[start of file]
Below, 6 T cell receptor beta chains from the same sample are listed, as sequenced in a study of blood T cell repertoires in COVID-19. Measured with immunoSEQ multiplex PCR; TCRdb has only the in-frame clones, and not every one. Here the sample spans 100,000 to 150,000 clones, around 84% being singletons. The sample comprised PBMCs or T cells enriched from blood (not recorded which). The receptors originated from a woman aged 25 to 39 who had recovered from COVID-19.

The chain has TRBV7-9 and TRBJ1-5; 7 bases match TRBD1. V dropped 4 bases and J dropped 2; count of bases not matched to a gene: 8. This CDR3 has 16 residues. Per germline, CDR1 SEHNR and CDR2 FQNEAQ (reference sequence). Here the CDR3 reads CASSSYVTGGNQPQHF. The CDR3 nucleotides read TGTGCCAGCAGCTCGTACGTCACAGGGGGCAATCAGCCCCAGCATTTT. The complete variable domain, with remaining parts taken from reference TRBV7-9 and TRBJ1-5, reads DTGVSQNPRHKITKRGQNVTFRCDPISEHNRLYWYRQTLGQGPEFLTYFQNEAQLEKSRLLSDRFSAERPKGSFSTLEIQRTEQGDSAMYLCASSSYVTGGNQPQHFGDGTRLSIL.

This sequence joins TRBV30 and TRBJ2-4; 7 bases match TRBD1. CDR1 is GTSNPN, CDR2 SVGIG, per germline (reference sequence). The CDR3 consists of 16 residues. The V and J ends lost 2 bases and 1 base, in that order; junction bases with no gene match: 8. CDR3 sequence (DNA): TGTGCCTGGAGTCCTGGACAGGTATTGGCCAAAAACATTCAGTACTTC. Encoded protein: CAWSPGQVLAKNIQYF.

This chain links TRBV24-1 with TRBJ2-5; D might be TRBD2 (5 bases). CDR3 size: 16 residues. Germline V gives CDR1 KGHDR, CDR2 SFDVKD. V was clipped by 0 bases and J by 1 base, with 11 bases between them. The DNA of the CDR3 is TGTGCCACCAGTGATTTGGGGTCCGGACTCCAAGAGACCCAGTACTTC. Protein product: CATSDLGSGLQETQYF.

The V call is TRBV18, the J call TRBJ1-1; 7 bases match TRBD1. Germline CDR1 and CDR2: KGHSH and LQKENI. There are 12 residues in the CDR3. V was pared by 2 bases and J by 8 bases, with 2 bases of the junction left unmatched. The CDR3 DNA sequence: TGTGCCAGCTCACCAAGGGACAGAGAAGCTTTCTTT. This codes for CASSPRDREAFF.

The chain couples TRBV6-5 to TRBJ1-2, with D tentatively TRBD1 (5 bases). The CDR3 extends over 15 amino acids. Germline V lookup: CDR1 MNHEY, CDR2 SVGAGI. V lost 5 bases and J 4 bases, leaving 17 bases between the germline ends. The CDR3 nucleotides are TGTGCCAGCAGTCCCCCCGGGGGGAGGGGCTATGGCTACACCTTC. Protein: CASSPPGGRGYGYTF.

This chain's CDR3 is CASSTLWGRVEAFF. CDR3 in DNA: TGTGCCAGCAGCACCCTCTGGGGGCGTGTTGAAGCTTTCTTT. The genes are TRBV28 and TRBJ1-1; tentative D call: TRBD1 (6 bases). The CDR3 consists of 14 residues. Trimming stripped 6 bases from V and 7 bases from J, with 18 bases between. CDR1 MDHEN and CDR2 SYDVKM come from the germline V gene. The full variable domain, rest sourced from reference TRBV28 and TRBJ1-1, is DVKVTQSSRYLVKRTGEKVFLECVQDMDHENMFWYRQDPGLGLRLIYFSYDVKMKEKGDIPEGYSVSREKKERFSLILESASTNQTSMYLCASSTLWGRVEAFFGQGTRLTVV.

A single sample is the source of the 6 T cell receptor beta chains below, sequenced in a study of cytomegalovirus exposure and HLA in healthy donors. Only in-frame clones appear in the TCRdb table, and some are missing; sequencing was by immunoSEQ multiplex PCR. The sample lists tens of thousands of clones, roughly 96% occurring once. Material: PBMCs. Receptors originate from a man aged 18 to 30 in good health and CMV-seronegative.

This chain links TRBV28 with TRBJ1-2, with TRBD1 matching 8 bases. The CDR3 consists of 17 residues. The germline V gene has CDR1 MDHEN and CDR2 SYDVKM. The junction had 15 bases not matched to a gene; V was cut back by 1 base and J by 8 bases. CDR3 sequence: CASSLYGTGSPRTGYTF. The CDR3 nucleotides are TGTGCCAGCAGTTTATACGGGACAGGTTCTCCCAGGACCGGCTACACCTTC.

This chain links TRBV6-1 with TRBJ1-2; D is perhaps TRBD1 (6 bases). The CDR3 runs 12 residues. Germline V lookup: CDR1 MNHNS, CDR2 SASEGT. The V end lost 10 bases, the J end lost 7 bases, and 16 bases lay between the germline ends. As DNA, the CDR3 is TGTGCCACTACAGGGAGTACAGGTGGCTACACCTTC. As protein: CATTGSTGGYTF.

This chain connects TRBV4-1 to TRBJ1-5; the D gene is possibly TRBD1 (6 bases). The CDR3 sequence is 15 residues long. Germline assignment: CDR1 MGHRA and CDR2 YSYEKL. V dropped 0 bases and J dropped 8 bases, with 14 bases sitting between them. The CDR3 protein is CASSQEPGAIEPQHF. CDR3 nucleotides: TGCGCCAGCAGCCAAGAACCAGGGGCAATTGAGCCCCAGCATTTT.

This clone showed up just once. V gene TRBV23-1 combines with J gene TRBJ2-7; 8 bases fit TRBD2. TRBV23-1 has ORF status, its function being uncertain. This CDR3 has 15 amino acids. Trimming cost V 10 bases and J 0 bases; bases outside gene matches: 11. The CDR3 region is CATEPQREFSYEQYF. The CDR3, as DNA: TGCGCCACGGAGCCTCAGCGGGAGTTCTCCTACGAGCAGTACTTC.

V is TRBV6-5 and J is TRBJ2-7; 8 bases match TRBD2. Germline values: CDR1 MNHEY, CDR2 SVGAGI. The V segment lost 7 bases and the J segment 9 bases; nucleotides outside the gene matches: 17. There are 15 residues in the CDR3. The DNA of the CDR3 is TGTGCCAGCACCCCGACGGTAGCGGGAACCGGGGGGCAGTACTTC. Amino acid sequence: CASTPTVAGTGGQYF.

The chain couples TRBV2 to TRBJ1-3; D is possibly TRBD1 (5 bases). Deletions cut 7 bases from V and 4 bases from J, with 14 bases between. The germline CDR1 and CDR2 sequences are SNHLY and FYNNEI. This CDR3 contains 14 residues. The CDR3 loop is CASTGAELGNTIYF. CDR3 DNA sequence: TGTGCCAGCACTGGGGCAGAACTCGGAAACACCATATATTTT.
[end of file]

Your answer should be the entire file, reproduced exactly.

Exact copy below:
Below, 6 T cell receptor beta chains from the same sample are listed, as sequenced in a study of blood T cell repertoires in COVID-19. Measured with immunoSEQ multiplex PCR; TCRdb has only the in-frame clones, and not every one. Here the sample spans 100,000 to 150,000 clones, around 84% being singletons. The sample comprised PBMCs or T cells enriched from blood (not recorded which). The receptors originated from a woman aged 25 to 39 who had recovered from COVID-19.

The chain has TRBV7-9 and TRBJ1-5; 7 bases match TRBD1. V dropped 4 bases and J dropped 2; count of bases not matched to a gene: 8. This CDR3 has 16 residues. Per germline, CDR1 SEHNR and CDR2 FQNEAQ (reference sequence). Here the CDR3 reads CASSSYVTGGNQPQHF. The CDR3 nucleotides read TGTGCCAGCAGCTCGTACGTCACAGGGGGCAATCAGCCCCAGCATTTT. The complete variable domain, with remaining parts taken from reference TRBV7-9 and TRBJ1-5, reads DTGVSQNPRHKITKRGQNVTFRCDPISEHNRLYWYRQTLGQGPEFLTYFQNEAQLEKSRLLSDRFSAERPKGSFSTLEIQRTEQGDSAMYLCASSSYVTGGNQPQHFGDGTRLSIL.

This sequence joins TRBV30 and TRBJ2-4; 7 bases match TRBD1. CDR1 is GTSNPN, CDR2 SVGIG, per germline (reference sequence). The CDR3 consists of 16 residues. The V and J ends lost 2 bases and 1 base, in that order; junction bases with no gene match: 8. CDR3 sequence (DNA): TGTGCCTGGAGTCCTGGACAGGTATTGGCCAAAAACATTCAGTACTTC. Encoded protein: CAWSPGQVLAKNIQYF.

This chain links TRBV24-1 with TRBJ2-5; D might be TRBD2 (5 bases). CDR3 size: 16 residues. Germline V gives CDR1 KGHDR, CDR2 SFDVKD. V was clipped by 0 bases and J by 1 base, with 11 bases between them. The DNA of the CDR3 is TGTGCCACCAGTGATTTGGGGTCCGGACTCCAAGAGACCCAGTACTTC. Protein product: CATSDLGSGLQETQYF.

The V call is TRBV18, the J call TRBJ1-1; 7 bases match TRBD1. Germline CDR1 and CDR2: KGHSH and LQKENI. There are 12 residues in the CDR3. V was pared by 2 bases and J by 8 bases, with 2 bases of the junction left unmatched. The CDR3 DNA sequence: TGTGCCAGCTCACCAAGGGACAGAGAAGCTTTCTTT. This codes for CASSPRDREAFF.

The chain couples TRBV6-5 to TRBJ1-2, with D tentatively TRBD1 (5 bases). The CDR3 extends over 15 amino acids. Germline V lookup: CDR1 MNHEY, CDR2 SVGAGI. V lost 5 bases and J 4 bases, leaving 17 bases between the germline ends. The CDR3 nucleotides are TGTGCCAGCAGTCCCCCCGGGGGGAGGGGCTATGGCTACACCTTC. Protein: CASSPPGGRGYGYTF.

This chain's CDR3 is CASSTLWGRVEAFF. CDR3 in DNA: TGTGCCAGCAGCACCCTCTGGGGGCGTGTTGAAGCTTTCTTT. The genes are TRBV28 and TRBJ1-1; tentative D call: TRBD1 (6 bases). The CDR3 consists of 14 residues. Trimming stripped 6 bases from V and 7 bases from J, with 18 bases between. CDR1 MDHEN and CDR2 SYDVKM come from the germline V gene. The full variable domain, rest sourced from reference TRBV28 and TRBJ1-1, is DVKVTQSSRYLVKRTGEKVFLECVQDMDHENMFWYRQDPGLGLRLIYFSYDVKMKEKGDIPEGYSVSREKKERFSLILESASTNQTSMYLCASSTLWGRVEAFFGQGTRLTVV.

A single sample is the source of the 6 T cell receptor beta chains below, sequenced in a study of cytomegalovirus exposure and HLA in healthy donors. Only in-frame clones appear in the TCRdb table, and some are missing; sequencing was by immunoSEQ multiplex PCR. The sample lists tens of thousands of clones, roughly 96% occurring once. Material: PBMCs. Receptors originate from a man aged 18 to 30 in good health and CMV-seronegative.

This chain links TRBV28 with TRBJ1-2, with TRBD1 matching 8 bases. The CDR3 consists of 17 residues. The germline V gene has CDR1 MDHEN and CDR2 SYDVKM. The junction had 15 bases not matched to a gene; V was cut back by 1 base and J by 8 bases. CDR3 sequence: CASSLYGTGSPRTGYTF. The CDR3 nucleotides are TGTGCCAGCAGTTTATACGGGACAGGTTCTCCCAGGACCGGCTACACCTTC.

This chain links TRBV6-1 with TRBJ1-2; D is perhaps TRBD1 (6 bases). The CDR3 runs 12 residues. Germline V lookup: CDR1 MNHNS, CDR2 SASEGT. The V end lost 10 bases, the J end lost 7 bases, and 16 bases lay between the germline ends. As DNA, the CDR3 is TGTGCCACTACAGGGAGTACAGGTGGCTACACCTTC. As protein: CATTGSTGGYTF.

This chain connects TRBV4-1 to TRBJ1-5; the D gene is possibly TRBD1 (6 bases). The CDR3 sequence is 15 residues long. Germline assignment: CDR1 MGHRA and CDR2 YSYEKL. V dropped 0 bases and J dropped 8 bases, with 14 bases sitting between them. The CDR3 protein is CASSQEPGAIEPQHF. CDR3 nucleotides: TGCGCCAGCAGCCAAGAACCAGGGGCAATTGAGCCCCAGCATTTT.

This clone showed up just once. V gene TRBV23-1 combines with J gene TRBJ2-7; 8 bases fit TRBD2. TRBV23-1 has ORF status, its function being uncertain. This CDR3 has 15 amino acids. Trimming cost V 10 bases and J 0 bases; bases outside gene matches: 11. The CDR3 region is CATEPQREFSYEQYF. The CDR3, as DNA: TGCGCCACGGAGCCTCAGCGGGAGTTCTCCTACGAGCAGTACTTC.

V is TRBV6-5 and J is TRBJ2-7; 8 bases match TRBD2. Germline values: CDR1 MNHEY, CDR2 SVGAGI. The V segment lost 7 bases and the J segment 9 bases; nucleotides outside the gene matches: 17. There are 15 residues in the CDR3. The DNA of the CDR3 is TGTGCCAGCACCCCGACGGTAGCGGGAACCGGGGGGCAGTACTTC. Amino acid sequence: CASTPTVAGTGGQYF.

The chain couples TRBV2 to TRBJ1-3; D is possibly TRBD1 (5 bases). Deletions cut 7 bases from V and 4 bases from J, with 14 bases between. The germline CDR1 and CDR2 sequences are SNHLY and FYNNEI. This CDR3 contains 14 residues. The CDR3 loop is CASTGAELGNTIYF. CDR3 DNA sequence: TGTGCCAGCACTGGGGCAGAACTCGGAAACACCATATATTTT.